But although there are only three recognised names for the accents, there are in reality four tones. This may be proved (as Prof. Roth observes) by any one who tries to adjust the exact relationship between the sounds of the three accents above described. If they are arranged in regular musical series or progression, one link will be found wanting. The uddtta and svarita are names for (so to speak) positive sounds, and the anuddtta for negative; but the neutral, general, accentless sound, which may be compared to a flat horizontal line, and lies as it were between the positive and negative, remains undesignated.
Those grammarians, such as Panini, who recognise only three names for the accents, apply the name anuddtta to this neutral accentless sound also. Hence this name becomes unsuited to the low tone, properly so called, i. e. the tone which immediately precedes the high and is lower than the flat horizontal line taken to represent the general accentless sound. The fact is that the exertion
* In native grammars the uddtta sound of a vowel is said to result from employing the upper half of the organs of utterance, and the anuddtta from employing the lower half.
required to produce the high tone (udulla) is so great that in order to obtain the proper pitch, the voice is obliged to lower the tone of the preceding syllable as much below this flat line as the syllable that bears the uddtta is raised above it; and Panini himself explains this lower tone by the term sannatara (for which the commentators have substituted the expression anuddttatara), while he explains the neutral accentless tone by the term eka-sruti (called in the Pratisakhyas praiaya or pra&ta), i. e. the one monotonous sound in which the ear can perceive no variation. We have therefore really four tones in Sanskrit, and four expressions are now usually adopted to correspond. The name anuddtta is confined to the neutral, indifferent, accentless or monotonous tone represented by the flat horizontal line. The expression anuddttatara has been adopted to designate the lowest sound of all or that immediately preceding the uddtta, while the svarita (which in some respects corresponds with the Greek circumflex) denotes the mixed sustained sound which follows the uddtta.
25. The three accents are thus marked in the Rig-veda.
When a syllable having a horizontal mark underneath (anuddttatara) is followed by one bearing no mark, the one bearing no mark is uddtta; and when followed by two syllables, bearing no mark, both are uddtta.
The svarita accent is denoted by a small perpendicular stroke above the syllable. Thus in the word 1*li. the syllable ^ is anuddttatara, qt is uddtta, and T is svarita.
In the Pada text (if anuddttatara be admitted) the horizontal stroke under a syllable may mark both the anuddtta or neutral tone, and the anuddttatara or low tone; and if it extend under all the syllables of the same word, the whole word is anuddtta accentless, thus TtW.. In the Samhita, the stroke underneath marks the
anuddttatara and all such anuddtta syllables as precede the first anuddttatara syllable, but in the remainder of the sentence the absence of accent (anuddtta) is denoted by the absence of all mark after the svarita until the next anuddttatara.
In fact all the syllables (in a word or sentence) which follow the svarita are supposed to be pronounced in the accentless tone until the anuddttatara mark under a syllable appears again; so that the absence of mark may denote both uddtta and anuddtta. Properly, therefore, the anuddttatara mark is the beginning of a series of three accents, of which the svarita is the end; the appearance of this mark preparing the reader for an uddtta immediately following, and a svarita. The latter, however, may sometimes be retarded by a new uddtta syllable. Moreover, the svarita mark does not always imply an anuddttatara mark preceding, as in the word ffl^! at the beginning of a line, where the svarita merely shows that the first syllable is uddtta. Again, in the Pada, where each word stands separately, there may be no svarita following an uddtta, as tTBTT I ^TTrT. It must also be borne in mind that where a svarita is immediately followed by an uddtta syllable, the svarita becomes changed to anuddttatara: thus in firm ^nWfi' the svarita of 1 becomes so changed, because of the uddtta following.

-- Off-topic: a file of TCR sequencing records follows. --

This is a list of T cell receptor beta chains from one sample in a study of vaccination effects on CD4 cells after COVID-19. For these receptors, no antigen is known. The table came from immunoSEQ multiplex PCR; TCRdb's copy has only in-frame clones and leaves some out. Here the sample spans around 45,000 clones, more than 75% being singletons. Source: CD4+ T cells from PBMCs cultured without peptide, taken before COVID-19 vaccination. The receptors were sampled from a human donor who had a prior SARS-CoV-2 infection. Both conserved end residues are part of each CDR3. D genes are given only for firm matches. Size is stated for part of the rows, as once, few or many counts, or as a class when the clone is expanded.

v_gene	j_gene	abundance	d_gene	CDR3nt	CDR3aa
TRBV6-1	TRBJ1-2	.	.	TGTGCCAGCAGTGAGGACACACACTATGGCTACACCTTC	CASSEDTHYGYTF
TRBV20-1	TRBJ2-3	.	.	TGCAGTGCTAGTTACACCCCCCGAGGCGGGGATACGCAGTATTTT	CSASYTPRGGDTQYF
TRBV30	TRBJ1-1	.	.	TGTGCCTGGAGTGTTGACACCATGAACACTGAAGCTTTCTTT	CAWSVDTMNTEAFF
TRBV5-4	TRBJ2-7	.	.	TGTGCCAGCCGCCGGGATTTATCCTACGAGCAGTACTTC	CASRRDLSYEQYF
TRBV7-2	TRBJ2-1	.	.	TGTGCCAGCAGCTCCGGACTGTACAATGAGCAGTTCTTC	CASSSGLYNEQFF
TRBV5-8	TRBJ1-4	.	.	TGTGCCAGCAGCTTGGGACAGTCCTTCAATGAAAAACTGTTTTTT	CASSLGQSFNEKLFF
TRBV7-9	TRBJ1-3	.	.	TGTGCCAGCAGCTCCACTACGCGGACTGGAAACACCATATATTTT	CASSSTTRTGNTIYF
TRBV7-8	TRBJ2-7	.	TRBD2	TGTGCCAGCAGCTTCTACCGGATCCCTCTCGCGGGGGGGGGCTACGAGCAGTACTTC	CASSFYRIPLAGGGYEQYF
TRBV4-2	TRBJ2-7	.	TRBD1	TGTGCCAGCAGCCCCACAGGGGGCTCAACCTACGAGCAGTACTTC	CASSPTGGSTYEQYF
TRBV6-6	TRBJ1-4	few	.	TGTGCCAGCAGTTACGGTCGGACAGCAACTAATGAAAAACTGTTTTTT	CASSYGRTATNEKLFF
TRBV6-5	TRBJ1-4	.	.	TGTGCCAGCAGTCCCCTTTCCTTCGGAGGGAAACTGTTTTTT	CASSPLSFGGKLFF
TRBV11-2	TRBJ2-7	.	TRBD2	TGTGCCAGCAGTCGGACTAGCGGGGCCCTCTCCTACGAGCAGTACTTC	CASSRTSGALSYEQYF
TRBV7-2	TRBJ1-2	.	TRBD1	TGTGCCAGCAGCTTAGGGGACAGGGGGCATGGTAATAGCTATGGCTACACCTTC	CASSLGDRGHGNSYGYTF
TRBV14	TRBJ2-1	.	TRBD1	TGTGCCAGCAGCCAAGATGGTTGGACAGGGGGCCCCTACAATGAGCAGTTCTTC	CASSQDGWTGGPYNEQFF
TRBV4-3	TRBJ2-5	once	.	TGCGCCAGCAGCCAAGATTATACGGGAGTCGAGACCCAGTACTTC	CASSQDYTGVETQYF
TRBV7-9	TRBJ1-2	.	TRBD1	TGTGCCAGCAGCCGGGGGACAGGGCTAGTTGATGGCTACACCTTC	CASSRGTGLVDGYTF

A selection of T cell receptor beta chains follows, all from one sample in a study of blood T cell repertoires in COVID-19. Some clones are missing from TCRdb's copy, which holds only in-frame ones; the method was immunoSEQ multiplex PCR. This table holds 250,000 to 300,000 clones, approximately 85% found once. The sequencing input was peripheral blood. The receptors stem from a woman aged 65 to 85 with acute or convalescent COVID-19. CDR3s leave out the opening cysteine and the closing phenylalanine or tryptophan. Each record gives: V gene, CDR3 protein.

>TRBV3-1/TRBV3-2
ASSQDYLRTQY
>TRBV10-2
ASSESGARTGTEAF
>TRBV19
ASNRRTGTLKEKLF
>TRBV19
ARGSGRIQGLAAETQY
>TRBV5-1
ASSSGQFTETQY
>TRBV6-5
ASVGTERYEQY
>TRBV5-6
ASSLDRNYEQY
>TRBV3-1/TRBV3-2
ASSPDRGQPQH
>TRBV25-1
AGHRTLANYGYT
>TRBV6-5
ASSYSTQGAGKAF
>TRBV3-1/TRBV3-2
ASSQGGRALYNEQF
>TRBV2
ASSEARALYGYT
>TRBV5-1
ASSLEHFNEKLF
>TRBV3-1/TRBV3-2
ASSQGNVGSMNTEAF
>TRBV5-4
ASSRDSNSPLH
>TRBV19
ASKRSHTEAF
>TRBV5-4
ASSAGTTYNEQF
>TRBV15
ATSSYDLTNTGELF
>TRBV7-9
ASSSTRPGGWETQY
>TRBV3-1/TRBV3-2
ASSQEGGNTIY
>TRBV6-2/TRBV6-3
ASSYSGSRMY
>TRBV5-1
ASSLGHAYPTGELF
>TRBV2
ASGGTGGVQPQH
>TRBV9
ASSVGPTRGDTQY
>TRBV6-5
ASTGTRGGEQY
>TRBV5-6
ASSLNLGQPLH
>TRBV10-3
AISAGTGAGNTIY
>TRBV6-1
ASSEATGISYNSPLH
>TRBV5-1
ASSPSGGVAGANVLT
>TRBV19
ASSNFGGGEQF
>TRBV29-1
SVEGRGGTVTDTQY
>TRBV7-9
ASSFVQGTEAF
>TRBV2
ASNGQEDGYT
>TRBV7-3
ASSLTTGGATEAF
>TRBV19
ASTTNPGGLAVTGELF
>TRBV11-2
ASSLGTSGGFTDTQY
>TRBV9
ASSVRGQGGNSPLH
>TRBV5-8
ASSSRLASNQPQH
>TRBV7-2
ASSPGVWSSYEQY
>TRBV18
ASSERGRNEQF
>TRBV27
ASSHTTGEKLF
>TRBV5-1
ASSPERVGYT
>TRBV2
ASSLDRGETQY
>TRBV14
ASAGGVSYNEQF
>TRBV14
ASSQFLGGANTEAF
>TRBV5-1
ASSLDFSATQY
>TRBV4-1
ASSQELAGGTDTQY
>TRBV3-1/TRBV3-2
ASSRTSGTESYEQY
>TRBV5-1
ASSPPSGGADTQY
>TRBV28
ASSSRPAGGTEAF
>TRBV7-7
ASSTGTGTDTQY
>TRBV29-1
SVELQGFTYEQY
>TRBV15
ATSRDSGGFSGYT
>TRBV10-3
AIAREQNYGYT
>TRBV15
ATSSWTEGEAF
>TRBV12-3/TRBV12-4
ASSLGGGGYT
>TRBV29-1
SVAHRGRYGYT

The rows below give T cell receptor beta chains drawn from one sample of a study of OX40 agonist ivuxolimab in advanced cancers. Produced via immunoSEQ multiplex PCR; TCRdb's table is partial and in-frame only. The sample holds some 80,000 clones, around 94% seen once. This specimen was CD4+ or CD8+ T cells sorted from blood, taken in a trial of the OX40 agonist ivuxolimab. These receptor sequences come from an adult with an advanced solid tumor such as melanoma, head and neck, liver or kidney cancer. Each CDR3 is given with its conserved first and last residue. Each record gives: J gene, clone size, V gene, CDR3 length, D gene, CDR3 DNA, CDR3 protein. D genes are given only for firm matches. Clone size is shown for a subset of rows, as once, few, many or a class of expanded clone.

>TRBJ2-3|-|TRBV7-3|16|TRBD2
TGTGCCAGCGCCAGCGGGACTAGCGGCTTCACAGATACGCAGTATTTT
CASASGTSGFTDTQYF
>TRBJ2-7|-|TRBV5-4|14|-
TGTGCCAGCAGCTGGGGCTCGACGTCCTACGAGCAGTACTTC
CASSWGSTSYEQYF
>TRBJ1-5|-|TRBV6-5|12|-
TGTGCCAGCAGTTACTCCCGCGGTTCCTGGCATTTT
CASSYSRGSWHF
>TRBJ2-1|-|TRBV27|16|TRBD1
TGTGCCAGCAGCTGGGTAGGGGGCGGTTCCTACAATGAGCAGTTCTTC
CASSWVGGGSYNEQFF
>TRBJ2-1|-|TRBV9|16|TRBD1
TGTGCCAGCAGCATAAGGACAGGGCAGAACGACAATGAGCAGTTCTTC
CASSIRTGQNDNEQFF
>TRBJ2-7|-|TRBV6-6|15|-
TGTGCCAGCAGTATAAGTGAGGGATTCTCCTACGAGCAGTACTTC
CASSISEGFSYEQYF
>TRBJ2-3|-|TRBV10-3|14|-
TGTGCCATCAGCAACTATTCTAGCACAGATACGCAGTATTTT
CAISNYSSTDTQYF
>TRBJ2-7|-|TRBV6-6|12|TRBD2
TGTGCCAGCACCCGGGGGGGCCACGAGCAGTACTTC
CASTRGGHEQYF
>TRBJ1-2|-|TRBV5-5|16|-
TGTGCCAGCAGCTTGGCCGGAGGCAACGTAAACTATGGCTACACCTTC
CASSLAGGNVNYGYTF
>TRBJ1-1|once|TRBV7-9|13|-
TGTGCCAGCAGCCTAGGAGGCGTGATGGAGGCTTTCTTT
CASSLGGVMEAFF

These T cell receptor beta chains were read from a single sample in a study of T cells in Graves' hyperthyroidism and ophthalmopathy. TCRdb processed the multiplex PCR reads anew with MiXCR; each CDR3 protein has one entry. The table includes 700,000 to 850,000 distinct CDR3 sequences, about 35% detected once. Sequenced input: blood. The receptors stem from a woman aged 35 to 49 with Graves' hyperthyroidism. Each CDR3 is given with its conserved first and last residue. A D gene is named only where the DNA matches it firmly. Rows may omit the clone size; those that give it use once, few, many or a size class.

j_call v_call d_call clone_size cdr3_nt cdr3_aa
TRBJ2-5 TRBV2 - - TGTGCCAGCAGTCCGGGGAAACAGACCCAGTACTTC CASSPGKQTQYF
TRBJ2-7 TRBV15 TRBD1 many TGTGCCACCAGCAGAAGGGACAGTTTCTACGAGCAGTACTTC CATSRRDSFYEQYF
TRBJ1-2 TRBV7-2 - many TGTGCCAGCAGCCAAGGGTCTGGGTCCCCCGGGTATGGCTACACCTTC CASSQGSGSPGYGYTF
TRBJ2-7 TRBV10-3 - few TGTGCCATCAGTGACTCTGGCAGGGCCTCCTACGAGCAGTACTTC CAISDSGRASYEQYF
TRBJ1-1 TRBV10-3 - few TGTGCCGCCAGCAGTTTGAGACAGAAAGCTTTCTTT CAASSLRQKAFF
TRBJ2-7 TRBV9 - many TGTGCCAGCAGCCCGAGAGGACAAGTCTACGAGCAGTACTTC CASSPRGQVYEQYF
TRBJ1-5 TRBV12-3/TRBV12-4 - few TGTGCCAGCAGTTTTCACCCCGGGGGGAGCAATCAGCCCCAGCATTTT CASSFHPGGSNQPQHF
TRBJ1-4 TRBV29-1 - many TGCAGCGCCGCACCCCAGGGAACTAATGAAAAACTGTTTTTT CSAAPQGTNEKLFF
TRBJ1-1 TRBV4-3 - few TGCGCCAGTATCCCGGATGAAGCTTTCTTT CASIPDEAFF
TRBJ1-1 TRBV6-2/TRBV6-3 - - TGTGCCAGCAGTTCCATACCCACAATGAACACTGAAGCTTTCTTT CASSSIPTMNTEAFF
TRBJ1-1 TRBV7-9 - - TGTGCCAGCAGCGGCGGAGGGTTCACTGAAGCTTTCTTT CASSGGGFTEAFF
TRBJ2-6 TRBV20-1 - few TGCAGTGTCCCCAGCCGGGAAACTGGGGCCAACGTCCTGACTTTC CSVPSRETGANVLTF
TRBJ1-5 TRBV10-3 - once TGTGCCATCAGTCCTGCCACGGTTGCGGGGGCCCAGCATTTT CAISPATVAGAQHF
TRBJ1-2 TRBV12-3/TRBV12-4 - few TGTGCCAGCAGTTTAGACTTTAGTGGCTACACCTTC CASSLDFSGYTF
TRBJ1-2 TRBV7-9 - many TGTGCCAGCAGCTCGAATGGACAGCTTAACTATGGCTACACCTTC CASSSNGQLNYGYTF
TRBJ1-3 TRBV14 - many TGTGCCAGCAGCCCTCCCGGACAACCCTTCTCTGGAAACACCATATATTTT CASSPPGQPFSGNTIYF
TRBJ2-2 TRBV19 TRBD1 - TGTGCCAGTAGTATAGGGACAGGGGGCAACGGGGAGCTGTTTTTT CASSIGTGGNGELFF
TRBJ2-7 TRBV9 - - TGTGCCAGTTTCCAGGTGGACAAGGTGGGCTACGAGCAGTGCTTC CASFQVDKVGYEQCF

Again, as to the svarita mark, it may either indicate a dependent svarita, or an independent, i. e. either a svarita produced by an uddtta immediately preceding, or a svarita produced by the suppression of a syllable bearing the uddtta, as in Iraqi contracted from 'W'", where the middle syllable is properly uddtta. In the latter case, if the syllable bearing the svarita is long, and another word follows beginning with an uddtta, then that syllable and all preceding syllables in the same word receive the anuddttatara mark, and the figure 3 is inserted to carry the svarita, having also the anuddttatara mark beneath; thus n«ii 3 T.
If the syllable bearing the independent svarita be short, then the figure ^ carries the svarita, with an anuddttatara under it; thus '8)4n"i^.
Observe—The accent in Sanskrit is not confined to the last three syllables of a word, as in Greek and Latin. Observe also, that although the Sanskrit independent tvarita is in some respects similar to the Greek circumflex, it should be borne in mind, that the latter is confined to long syllables, whereas the svarita may also be applied to short *.
OF THE INDIAN METHOD OF WRITING.
26. According to Hindu grammarians every syllable ought to end in a vowel f, and every final consonant ought to be attracted to the beginning of the next syllable; so that where a word ends in a consonant, that consonant ought to be pronounced with the initial letter of the next word. Hence in some Sanskrit MSS. all the syllables are separated by slight spaces, and in others all the words are joined together without any separation. Thus the two words wnftf XXS(l asid raja would in some books be written WT^ft'JTin and in others «l*fl$Ull. In Sanskrit works printed in Europe, the common practice is to separate only those words the final or initial letter of which are not acted on by the rules of combination. In such books asid raja would be written together, wnfljlHI, because the final e is the result of an euphonic change from \, caused by the following t r. There seems, however, but little reason for considering the mere spaces left between the words of a sentence to be incompatible with the operation of euphonic laws; especially as the
• See on the subject of Vedic accentuation, Roth's preface to the Nirukta: two treatises by Whitney in the Journal of the American Oriental Society, vol. IV. p. 195 etc., and V. p. 387 etc.: Au/recht, de accentu compositorum Sanscriticorum, Bonnae, 1847; reviewed by Ben/ey, Giittinger Gelehrte Anzeigen, 1848, p. 1995—
t Unless it end in Anusvara or Visarga h, which in theory are the only consonantal sounds allowed to close a syllable. That Anusvara is not to full consonant i» proved by the fact that it does not impede the operation of rule 70.